Libraries Working Towards Social Justice
Over the course of the coming year, the Burlington Public Library will explore current social justice issues, including systemic racism, voter suppression and the criminal justice system.
The Library is partnering with Burlington High School to make these programs available to both the students of Burlington and the Burlington community. We are also collaborating with and sharing resources with seven other Merrimack Valley Libraries to make larger, quarterly programs possible. Our collaborative series, "Libraries Working Towards Social Justice," is offered in partnership with Haverhill Public Library, Lawrence Public Library, Memorial Hall Library, Nevins Memorial Library, Stevens Memorial Library, Tewksbury Public Library and Wilmington Memorial Library.
Exploring Systemic Racism – A panel discussion
If you missed this live discussion, you can watch the recording HERE
Dr. Brandon Crowley, Mr. Devon Crawford, and Rev. Alicia Johnson will hold a panel discussion on systemic racism. Systemic racism is embedded as normal practice in nearly every aspect of American life. It refers to the systems in place that maintain racial inequities by creating disparities in the criminal justice system, employment, housing, health care, politics, and education. Systemic racism is particularly insidious because we may not even recognize that it exists. Join us to learn how to recognize and how to combat systemic racism.
Dr. Brandon Thomas Crowley PhD is a scholar in ecclesiology and theology. He serves as the Senior Pastor of The Historic Myrtle Baptist Church of West Newton, MA and as an adjunct instructor of Theological Meaning Making for Harvard Divinity School.
Mr. Devon Jerome Crawford is the Director of the William Monroe Trotter Collaborative for Social Justice at the Harvard Kennedy School of Government. Devon brings academic and organizing rigor to a career focused on catalyzing systemic social change. A licensed minister and non-violent activist, Crawford provided public leadership in the cases of Troy Davis, Trayvon Martin, and Michael Brown.
The Reverend Alicia Marie Johnson serves as the Assistant Pastor of the Historic Myrtle Baptist Church of West Newton. She is committed to finding sustainable, creative, and meaningful ways to build strong and healthy individuals and communities. In addition to her ministry work, she works in the field of educational neuroscience, serving as the Assistant Director of the MIT/Wellesley Upward Bound Program.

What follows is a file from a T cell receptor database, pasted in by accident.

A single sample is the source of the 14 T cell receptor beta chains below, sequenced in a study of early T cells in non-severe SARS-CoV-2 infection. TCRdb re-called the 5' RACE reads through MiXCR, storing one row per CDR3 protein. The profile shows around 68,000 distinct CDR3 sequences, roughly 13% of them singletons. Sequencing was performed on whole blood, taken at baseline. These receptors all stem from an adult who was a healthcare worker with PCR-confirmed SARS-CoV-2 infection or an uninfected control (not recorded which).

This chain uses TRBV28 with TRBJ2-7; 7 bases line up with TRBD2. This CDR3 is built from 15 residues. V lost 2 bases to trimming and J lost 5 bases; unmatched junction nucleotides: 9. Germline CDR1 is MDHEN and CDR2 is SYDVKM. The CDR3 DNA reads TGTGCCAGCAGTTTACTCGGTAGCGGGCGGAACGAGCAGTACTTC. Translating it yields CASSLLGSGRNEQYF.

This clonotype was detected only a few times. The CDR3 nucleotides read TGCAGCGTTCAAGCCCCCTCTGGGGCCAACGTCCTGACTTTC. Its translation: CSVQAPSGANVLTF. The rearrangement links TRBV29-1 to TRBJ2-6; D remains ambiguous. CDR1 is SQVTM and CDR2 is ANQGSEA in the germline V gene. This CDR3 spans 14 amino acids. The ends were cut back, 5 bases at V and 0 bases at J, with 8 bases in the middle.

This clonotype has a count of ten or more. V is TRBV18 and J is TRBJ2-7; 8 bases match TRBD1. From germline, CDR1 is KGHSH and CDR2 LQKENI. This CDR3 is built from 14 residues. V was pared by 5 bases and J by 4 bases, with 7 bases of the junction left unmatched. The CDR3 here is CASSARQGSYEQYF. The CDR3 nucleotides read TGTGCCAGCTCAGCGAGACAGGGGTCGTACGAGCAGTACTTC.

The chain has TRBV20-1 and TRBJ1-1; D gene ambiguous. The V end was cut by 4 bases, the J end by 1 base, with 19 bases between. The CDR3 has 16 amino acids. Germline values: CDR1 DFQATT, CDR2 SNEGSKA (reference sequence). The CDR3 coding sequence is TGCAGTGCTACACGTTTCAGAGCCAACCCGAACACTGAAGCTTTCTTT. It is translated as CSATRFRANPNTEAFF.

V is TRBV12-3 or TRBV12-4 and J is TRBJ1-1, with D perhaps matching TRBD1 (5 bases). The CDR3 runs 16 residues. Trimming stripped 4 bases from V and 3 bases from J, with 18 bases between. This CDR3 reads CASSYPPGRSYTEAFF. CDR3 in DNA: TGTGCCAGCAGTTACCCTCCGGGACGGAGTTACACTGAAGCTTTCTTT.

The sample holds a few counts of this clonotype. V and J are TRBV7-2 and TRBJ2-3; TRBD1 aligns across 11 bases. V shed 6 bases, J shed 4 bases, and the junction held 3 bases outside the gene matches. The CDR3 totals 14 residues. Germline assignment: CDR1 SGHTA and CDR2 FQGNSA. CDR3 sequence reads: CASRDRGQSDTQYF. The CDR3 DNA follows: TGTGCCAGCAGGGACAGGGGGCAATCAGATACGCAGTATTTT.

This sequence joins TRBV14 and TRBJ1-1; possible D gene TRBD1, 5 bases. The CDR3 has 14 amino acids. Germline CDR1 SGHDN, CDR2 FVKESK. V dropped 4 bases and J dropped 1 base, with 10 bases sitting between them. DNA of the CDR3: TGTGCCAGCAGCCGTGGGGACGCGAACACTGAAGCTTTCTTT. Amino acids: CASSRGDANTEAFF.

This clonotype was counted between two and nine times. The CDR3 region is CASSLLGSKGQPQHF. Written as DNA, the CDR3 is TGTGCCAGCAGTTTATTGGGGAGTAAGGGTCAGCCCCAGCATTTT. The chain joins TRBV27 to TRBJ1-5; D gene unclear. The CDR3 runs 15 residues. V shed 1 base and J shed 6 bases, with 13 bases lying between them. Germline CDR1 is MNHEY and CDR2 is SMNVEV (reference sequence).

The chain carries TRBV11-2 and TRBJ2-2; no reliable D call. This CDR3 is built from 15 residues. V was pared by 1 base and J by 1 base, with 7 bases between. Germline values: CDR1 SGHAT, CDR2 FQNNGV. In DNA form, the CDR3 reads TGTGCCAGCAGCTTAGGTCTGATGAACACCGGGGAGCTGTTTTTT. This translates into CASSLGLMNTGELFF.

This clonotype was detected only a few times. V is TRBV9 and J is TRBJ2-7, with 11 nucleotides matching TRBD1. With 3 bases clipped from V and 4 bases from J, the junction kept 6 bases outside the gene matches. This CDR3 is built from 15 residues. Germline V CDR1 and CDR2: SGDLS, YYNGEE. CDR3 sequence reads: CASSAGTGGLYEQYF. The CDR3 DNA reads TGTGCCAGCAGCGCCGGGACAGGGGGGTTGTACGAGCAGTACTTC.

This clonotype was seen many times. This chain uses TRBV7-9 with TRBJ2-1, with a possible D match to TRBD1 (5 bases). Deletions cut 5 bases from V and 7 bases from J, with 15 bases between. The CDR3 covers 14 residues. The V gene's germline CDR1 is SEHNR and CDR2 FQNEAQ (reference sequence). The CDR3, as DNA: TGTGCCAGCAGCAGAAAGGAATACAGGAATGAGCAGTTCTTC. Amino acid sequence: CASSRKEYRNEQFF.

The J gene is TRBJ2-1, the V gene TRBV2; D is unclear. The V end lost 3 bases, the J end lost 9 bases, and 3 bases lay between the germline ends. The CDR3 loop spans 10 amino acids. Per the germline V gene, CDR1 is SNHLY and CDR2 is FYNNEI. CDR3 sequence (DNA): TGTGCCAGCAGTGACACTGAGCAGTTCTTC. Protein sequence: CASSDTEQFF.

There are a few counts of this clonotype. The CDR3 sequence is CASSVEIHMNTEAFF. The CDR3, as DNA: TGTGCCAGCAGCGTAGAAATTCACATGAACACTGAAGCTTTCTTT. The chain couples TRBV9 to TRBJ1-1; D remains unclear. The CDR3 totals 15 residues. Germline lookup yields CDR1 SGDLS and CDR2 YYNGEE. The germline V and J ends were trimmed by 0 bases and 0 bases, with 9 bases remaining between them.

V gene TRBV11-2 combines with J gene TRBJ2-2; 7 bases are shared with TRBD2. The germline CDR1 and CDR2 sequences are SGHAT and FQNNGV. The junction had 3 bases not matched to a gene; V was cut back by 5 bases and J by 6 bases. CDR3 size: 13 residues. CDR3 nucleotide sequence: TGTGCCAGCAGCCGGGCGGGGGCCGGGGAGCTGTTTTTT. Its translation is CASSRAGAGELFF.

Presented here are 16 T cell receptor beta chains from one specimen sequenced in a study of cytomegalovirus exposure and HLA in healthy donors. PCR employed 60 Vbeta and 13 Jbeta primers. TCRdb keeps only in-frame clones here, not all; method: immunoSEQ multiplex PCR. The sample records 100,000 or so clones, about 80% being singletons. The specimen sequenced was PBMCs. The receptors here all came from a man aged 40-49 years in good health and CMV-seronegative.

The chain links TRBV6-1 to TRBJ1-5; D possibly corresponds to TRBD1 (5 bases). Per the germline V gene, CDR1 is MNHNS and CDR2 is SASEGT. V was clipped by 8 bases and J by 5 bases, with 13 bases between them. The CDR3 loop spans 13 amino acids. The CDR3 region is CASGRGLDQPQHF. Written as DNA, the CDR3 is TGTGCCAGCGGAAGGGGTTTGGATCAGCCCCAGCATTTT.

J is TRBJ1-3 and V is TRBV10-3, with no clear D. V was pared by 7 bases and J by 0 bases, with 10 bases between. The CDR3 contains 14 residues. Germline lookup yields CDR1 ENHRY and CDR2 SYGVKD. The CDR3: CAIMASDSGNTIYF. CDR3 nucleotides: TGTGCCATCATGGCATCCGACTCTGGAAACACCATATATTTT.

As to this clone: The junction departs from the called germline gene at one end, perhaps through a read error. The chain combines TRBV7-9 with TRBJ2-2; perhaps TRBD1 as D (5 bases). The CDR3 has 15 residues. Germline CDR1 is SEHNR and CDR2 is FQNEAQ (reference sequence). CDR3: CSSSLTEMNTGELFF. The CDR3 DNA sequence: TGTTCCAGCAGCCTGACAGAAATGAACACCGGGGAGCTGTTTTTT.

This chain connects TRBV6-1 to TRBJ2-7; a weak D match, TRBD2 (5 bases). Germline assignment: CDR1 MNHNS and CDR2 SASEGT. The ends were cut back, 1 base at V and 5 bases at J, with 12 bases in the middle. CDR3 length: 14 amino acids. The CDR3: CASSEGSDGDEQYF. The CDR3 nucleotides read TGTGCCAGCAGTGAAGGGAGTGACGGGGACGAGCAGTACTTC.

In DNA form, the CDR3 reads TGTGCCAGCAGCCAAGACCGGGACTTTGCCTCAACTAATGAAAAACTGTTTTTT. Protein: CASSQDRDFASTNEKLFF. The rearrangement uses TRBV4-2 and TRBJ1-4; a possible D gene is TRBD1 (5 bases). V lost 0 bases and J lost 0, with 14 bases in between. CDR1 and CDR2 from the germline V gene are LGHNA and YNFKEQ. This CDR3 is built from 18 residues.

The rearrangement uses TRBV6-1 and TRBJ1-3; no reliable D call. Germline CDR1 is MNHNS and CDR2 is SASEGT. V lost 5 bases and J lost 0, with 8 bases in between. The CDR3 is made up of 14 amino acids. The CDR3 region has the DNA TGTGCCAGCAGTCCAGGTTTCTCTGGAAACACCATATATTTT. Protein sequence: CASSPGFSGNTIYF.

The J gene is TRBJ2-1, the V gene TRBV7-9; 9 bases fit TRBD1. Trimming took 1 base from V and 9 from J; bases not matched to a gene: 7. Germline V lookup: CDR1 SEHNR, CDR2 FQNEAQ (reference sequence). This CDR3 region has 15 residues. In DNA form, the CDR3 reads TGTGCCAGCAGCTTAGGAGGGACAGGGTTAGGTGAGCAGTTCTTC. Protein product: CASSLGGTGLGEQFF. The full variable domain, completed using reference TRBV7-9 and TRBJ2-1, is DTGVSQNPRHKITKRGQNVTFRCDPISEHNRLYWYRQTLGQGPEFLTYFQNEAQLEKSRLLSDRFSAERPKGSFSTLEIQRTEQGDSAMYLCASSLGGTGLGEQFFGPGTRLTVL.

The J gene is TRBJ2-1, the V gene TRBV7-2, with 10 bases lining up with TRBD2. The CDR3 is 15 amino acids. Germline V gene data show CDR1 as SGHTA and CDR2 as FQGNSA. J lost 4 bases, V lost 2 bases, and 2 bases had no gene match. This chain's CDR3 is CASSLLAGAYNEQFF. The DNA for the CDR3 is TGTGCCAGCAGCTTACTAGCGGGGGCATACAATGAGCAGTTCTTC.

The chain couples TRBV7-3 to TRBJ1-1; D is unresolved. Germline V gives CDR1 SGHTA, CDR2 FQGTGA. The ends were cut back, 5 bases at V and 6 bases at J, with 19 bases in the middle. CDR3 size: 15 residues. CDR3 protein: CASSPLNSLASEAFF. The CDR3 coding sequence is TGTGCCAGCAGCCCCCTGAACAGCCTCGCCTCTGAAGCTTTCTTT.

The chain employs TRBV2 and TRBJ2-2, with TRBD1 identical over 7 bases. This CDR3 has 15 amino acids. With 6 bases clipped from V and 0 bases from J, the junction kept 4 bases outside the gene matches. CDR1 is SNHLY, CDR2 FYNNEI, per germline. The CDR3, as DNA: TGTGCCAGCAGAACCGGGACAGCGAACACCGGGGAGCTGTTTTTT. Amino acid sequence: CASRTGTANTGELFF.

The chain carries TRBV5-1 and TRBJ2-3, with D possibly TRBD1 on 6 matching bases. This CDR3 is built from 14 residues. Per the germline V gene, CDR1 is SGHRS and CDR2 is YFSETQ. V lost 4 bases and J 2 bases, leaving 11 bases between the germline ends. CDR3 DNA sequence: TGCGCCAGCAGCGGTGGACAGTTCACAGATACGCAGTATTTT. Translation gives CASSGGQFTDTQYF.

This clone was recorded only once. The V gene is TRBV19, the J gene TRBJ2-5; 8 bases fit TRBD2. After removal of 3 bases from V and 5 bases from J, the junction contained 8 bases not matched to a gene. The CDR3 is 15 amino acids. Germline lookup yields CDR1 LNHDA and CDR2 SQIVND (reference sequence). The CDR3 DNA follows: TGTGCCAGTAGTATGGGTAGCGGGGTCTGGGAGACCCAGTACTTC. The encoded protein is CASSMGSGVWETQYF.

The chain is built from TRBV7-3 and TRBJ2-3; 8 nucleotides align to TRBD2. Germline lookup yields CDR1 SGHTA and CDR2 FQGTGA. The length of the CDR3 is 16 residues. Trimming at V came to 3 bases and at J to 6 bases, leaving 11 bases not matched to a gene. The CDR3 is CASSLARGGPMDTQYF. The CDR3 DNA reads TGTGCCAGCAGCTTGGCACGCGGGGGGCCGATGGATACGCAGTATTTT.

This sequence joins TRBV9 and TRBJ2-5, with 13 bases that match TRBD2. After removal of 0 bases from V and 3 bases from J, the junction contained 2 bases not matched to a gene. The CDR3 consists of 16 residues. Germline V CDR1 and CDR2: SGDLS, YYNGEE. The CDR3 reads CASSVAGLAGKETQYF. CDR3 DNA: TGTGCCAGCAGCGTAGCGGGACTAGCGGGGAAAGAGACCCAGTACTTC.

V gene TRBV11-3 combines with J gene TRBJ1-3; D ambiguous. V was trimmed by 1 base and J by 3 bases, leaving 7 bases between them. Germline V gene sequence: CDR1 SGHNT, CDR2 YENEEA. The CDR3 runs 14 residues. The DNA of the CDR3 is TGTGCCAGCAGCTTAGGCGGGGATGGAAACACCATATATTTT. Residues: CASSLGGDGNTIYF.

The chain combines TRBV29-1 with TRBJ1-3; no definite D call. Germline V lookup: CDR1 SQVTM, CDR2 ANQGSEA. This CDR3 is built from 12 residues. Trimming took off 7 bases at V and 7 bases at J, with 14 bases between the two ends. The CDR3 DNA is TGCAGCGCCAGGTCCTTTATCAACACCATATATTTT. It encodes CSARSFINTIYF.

Sponsored by the Friends of the Burlington Public Library
I'm a Good Person! Isn't That Enough? with Debby Irving - Virtual Zoom Event
Tuesday September 29 at 7pm
This virtual event will be held using Zoom Webinar. Registration is required. Register using this link https://tinyurl.com/yyquysga
Racial justice educator and writer, Debby Irving, examines how she used her white-skewed belief system to interpret the world around her. Debby explores how she spent decades silently reaffirming harmful racial patterns instead of questioning the racial disparities and tensions she could see and feel. Her presentation will be followed by a Q&A session with an invited panel. Panelists include Bria Gadsen, Elizabeth Walther-Grant, and Mayara Reis of Merrimack Valley Black & Brown Voices, and Amaryllis Lopez from Elevated Thought.
Debby Irving was raised in Winchester, Massachusetts during the socially turbulent 1960's and '70s. She is the author of Waking Up White.
This program is part of a series, Libraries Working Towards Social Justice, offered in collaboration with Courageous Conversations and eight Merrimack Valley libraries - Burlington Public Library, Haverhill Public Library, Lawrence Public Library, Memorial Hall Library, Nevins Memorial Library, Stevens Memorial Library, Tewksbury Public Library & Wilmington Memorial Library.
Voter Suppression with Dave Daley - Virtual Zoom Event
Thursday, October 22 at 7pm
Registration is required for this Zoom event. Register using this link https://tinyurl.com/y5ou3nrw
This program will be Live Streamed to Facebook.
Voter suppression did not end with Jim Crow. New barriers to the ballot box have been erected and these new barriers disproportionately affect racial minorities. Dave Daley, of FairVote and author of Unrigged, will speak about the tactics used to limit the ability of voters to exercise their right to vote.